Yesterday, a really funny photo was shared with me comparing developers, designers, and project managers. The image (shown here, originally created by Alex Toulemonde) demonstrates the perceptions each of these groups of individuals has not just of each other, but also of themselves. It’s hilarious — yet this is how they see one another when working together.
I started thinking… what would a similar photo montage look like if we were to show pictorially how sourcers, recruiters, and HR think of each other as well as themselves? I respectfully submit to you the following chart (following consult with actual recruiters and HR folk in addition to my own thoughts as a sourcer).
Once you’ve finished your chuckling, stop and think for a moment — and then look again at the images depicting how you, as sourcers, are viewed by your recruiting and your HR counterparts. Is this the perception you want to project to your colleagues, your peers, your partners?
I doubt it.
We, of course, think sourcing is the greatest thing. Ever. And that we, as sourcers, are the geniuses who lead our desk monkey recruiting and brick wall HR colleagues through the magical process of hiring one of our precious sourced candidates. The trouble, all too often, is that Einstein is not how we are perceived by our counterparts. Quite the contrary — recruiters are more likely to view sourcers as admins or junior recruiters. And HR professionals view sourcing as some kind of a fully automate-able function or as sort of robots.
Let’s first explore perception itself. Without getting highly technical, the simple laws of perception are explained well with Gestalt psychology. Gestalt psychology states that the whole is different than the sum of its parts and describes the laws of perception as follows:
- The law of similarity: similar things tend to appear grouped together
- The law of simplicity: objects are seen in a way that makes them appear as simple as possible
- The law of proximity: things that are near each other seem to be grouped together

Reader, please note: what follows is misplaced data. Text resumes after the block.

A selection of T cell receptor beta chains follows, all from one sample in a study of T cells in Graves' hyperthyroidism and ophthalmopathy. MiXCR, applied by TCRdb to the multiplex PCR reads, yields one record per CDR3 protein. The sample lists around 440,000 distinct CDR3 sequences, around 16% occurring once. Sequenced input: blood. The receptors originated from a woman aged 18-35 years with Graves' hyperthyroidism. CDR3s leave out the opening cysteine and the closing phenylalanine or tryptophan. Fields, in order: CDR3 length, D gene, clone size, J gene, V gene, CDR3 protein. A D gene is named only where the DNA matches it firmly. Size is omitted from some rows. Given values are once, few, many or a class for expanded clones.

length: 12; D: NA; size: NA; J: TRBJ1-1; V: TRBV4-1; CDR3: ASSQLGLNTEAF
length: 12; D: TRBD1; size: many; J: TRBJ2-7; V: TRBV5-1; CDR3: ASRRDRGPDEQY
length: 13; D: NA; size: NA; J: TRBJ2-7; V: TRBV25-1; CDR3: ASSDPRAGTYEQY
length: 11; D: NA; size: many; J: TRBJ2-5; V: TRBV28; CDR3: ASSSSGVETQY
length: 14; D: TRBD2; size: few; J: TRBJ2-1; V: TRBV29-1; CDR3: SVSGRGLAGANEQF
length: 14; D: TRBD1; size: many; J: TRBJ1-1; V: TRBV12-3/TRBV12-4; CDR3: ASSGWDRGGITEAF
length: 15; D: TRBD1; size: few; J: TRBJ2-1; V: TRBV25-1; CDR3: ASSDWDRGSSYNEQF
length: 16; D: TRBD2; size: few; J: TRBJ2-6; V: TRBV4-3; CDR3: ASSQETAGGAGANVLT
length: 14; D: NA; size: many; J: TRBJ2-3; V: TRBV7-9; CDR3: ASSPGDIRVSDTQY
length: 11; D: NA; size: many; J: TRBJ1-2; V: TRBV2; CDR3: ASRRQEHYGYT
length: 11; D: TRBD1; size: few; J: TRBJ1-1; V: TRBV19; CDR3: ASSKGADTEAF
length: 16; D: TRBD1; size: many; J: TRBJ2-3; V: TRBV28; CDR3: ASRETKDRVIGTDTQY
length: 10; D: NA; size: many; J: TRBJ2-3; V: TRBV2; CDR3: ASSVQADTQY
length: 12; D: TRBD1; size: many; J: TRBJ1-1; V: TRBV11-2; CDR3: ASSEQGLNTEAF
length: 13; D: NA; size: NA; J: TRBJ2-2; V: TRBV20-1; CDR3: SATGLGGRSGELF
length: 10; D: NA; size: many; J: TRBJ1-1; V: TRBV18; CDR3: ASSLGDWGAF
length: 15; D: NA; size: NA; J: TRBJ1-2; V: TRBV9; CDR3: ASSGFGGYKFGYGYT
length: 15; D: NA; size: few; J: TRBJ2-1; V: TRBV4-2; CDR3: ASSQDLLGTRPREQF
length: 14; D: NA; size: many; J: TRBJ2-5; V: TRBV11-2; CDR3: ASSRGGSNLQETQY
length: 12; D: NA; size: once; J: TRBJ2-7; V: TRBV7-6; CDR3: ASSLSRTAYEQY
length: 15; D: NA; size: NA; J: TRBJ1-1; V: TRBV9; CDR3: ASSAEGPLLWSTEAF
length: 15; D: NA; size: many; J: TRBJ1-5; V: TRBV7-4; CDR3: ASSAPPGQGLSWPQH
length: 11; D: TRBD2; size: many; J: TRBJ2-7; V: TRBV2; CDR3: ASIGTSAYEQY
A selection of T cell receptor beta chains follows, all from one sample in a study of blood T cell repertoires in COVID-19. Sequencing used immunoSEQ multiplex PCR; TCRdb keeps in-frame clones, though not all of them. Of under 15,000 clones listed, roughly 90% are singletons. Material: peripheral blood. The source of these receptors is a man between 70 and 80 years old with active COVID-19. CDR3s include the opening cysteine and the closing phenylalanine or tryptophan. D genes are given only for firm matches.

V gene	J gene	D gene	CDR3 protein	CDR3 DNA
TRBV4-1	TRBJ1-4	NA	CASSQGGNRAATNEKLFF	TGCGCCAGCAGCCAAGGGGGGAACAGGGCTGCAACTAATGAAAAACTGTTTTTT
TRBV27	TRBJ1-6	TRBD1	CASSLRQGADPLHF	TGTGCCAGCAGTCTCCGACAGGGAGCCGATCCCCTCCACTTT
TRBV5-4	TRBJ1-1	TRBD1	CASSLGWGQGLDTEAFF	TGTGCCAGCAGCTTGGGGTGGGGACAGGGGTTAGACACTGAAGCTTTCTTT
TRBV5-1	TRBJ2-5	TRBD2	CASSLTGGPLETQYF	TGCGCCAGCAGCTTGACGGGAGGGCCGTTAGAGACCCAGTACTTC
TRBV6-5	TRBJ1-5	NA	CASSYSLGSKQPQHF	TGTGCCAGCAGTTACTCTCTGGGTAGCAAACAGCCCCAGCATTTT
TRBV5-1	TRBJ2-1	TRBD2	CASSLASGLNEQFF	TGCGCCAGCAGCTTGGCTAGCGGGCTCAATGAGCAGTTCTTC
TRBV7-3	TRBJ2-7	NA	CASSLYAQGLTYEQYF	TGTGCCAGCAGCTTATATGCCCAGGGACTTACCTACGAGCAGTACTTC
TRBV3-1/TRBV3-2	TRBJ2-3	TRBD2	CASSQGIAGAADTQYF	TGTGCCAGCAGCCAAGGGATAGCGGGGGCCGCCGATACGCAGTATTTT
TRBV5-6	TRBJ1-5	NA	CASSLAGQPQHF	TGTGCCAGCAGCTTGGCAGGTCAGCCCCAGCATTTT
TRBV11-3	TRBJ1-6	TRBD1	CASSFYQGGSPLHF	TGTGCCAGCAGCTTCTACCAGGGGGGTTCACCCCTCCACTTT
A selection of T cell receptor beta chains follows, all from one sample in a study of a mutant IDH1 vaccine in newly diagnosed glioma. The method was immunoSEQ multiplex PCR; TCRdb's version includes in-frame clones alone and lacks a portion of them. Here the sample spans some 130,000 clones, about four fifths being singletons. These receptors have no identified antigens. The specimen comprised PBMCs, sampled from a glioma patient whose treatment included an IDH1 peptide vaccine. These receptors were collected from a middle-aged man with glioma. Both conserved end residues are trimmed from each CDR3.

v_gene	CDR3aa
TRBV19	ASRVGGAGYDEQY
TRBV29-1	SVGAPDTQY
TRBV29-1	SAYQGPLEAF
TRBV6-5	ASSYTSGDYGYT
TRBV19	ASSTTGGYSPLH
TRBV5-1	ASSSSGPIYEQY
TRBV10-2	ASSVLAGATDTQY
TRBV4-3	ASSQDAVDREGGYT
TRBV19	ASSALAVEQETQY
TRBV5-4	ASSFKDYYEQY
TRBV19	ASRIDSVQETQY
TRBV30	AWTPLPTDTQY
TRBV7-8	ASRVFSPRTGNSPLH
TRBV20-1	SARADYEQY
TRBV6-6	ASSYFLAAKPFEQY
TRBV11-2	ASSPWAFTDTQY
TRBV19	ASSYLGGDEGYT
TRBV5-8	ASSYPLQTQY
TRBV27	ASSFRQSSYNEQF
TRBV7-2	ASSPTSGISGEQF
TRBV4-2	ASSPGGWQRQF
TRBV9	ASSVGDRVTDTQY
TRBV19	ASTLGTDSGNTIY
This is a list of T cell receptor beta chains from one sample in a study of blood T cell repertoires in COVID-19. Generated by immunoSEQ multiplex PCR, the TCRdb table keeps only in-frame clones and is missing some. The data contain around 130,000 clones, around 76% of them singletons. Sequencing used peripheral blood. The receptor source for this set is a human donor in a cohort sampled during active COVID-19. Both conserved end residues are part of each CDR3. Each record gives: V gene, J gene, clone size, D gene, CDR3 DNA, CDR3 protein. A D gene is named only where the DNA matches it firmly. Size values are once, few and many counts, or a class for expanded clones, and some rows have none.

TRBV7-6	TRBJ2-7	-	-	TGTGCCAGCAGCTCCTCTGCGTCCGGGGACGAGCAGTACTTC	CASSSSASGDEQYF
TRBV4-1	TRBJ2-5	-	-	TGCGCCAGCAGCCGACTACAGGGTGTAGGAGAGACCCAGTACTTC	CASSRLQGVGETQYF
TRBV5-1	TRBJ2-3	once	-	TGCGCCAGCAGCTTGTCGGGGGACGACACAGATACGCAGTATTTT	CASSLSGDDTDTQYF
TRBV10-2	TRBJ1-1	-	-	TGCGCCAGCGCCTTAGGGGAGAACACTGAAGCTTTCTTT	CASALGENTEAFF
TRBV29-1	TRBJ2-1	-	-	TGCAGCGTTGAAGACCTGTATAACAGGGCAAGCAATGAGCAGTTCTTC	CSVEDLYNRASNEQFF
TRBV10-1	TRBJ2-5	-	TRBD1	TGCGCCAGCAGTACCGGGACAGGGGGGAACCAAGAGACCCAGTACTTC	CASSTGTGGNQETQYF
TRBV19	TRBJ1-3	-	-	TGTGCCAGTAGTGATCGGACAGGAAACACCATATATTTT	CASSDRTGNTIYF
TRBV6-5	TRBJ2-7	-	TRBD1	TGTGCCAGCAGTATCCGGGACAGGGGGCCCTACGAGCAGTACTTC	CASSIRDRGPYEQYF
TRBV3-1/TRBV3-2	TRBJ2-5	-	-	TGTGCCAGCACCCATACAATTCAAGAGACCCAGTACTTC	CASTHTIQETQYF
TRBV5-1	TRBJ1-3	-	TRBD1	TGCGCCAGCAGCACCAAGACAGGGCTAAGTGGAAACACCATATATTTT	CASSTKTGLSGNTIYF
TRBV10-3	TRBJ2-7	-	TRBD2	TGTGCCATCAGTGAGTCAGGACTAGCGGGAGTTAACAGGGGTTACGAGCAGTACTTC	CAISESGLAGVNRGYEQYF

- The law of continuity: things are seen in a way that follows the smoothest path
- The law of closure: things are grouped together if they seem to complete some entity
How Perceptions Get (Mis)Formed
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While the above principles are usually demonstrated by pictures and drawings, they help to explain why certain perceptions of people and job functions are formed. Here are some of my thoughts on why sourcing is perceived the way it is by HR and recruiters:
- They have no personal experience with a sourcer; it’s simply what they’ve observed/been told. Sometimes, recruiters and HR never have the benefit of working directly with a quality sourcer. All they know is what they’ve heard from colleagues who have. Think “law of similarity.”
- That’s what their sourcer currently does. In this case, it’s just a misclassification of job title. Because honestly, if a sourcer’s major job duties include fetching coffee or scheduling travel for candidates, they are not really a sourcer to begin with. Think “law of continuity” here.
- They’ve been told by vendors that ALL sourcing can be automated. It’s true — there are major components of sourcing that can indeed be automated. But sourcing, in my opinion, cannot be fully automated. Don’t believe me? Just read this article from Glen Cathey. Or ask anyone who’s been around sourcing for awhile — like Rob McIntosh, Jim Stroud, Shally Steckerl, Maureen Sharib (can you imagine automating phone sourcing!?), etc.
There Is a Simple Solution
What’s the best way to tackle a perception issue? Simple: education. If you don’t want your recruiter to look at you as if you’re an administrative assistant, teach him about what sourcing actually entails. Don’t refuse to do the menial tasks you may have been assigned; instead, explain to him how your time would be better spent conducting searches, doing competitive intel, and pipelining talent. Talk to your HR partners about automation — that it’s only a part of the sourcing process and that there still needs to be a skilled sourcing professional driving those automation tools or communicating with the talent surfaced through them. And most of all, exercise patience. After all, we sourcers are Einsteins — our recruiting and HR colleagues aren’t going to grasp the idea as quickly as we do!
All joking aside though, take this advice and apply it to your own perception of your recruiting and HR colleagues. They’re not all desk monkeys and brick walls (or used car salesmen or meter maids, for that matter!). Take the time to find out what their days actually consist of — it might shed some light on why there is some disconnect with your goals as a sourcer, their goals in either HR or recruiting, and the overall company goals. Remember back to the main principle of Gestalt psychology: the whole is different than the sum of its parts. By trying to understand at a higher level and encouraging your colleagues to do the same, there is less likelihood of incorrect perceptions to be formed.